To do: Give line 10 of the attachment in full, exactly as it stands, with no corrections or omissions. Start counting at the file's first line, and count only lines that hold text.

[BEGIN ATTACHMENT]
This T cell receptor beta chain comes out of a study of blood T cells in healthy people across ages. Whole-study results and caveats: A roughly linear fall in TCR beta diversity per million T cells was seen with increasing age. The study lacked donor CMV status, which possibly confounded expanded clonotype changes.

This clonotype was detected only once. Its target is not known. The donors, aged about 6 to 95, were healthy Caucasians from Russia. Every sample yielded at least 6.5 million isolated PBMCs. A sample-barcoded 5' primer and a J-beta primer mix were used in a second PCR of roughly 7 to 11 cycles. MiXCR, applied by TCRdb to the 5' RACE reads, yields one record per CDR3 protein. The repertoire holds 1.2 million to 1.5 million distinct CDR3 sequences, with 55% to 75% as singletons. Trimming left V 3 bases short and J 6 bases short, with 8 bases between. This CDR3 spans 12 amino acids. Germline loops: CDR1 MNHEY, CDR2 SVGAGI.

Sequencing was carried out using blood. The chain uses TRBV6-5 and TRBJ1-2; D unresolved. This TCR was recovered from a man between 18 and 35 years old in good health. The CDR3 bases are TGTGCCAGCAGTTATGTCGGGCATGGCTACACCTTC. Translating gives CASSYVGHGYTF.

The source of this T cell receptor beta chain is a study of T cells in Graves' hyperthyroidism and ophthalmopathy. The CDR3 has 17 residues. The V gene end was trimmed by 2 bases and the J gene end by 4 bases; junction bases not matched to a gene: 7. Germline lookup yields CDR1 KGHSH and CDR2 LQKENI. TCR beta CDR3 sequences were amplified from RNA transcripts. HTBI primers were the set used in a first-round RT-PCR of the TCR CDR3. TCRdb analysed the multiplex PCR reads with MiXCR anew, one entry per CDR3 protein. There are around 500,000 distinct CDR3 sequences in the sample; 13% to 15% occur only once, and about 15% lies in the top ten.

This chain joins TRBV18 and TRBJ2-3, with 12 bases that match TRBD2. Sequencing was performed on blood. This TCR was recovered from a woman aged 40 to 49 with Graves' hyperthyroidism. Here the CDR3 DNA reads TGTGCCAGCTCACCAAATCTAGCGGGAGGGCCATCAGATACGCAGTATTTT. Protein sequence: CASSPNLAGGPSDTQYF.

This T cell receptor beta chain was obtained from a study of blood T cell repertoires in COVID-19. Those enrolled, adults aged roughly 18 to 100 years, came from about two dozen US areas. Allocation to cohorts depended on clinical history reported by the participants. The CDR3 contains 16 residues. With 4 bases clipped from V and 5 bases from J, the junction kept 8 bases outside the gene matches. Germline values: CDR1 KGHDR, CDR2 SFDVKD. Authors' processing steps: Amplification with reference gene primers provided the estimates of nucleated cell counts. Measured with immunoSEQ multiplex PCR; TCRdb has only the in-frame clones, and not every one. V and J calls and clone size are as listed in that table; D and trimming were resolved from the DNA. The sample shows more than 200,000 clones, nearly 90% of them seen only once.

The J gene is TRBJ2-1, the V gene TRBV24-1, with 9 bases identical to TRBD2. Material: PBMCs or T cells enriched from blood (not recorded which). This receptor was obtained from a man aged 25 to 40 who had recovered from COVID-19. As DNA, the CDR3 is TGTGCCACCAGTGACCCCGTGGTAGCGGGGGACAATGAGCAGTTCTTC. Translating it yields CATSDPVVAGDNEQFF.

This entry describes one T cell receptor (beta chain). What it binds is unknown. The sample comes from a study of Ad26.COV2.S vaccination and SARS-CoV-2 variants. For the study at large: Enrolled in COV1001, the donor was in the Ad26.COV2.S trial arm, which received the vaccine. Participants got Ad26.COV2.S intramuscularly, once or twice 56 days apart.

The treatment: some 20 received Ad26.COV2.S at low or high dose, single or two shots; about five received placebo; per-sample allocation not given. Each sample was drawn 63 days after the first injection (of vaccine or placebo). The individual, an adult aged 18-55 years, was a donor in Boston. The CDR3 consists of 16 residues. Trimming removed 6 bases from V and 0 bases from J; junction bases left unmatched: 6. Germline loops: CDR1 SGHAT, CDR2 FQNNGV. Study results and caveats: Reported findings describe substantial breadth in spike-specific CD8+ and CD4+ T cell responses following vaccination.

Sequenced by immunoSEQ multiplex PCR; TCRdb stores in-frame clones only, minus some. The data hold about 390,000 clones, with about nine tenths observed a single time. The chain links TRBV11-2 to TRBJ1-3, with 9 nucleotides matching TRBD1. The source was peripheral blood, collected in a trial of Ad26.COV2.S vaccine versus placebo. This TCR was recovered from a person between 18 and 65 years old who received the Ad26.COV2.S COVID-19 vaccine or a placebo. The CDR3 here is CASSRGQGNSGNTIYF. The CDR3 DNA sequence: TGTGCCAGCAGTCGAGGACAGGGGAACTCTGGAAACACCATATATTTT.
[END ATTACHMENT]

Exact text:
Sequenced by immunoSEQ multiplex PCR; TCRdb stores in-frame clones only, minus some. The data hold about 390,000 clones, with about nine tenths observed a single time. The chain links TRBV11-2 to TRBJ1-3, with 9 nucleotides matching TRBD1. The source was peripheral blood, collected in a trial of Ad26.COV2.S vaccine versus placebo. This TCR was recovered from a person between 18 and 65 years old who received the Ad26.COV2.S COVID-19 vaccine or a placebo. The CDR3 here is CASSRGQGNSGNTIYF. The CDR3 DNA sequence: TGTGCCAGCAGTCGAGGACAGGGGAACTCTGGAAACACCATATATTTT.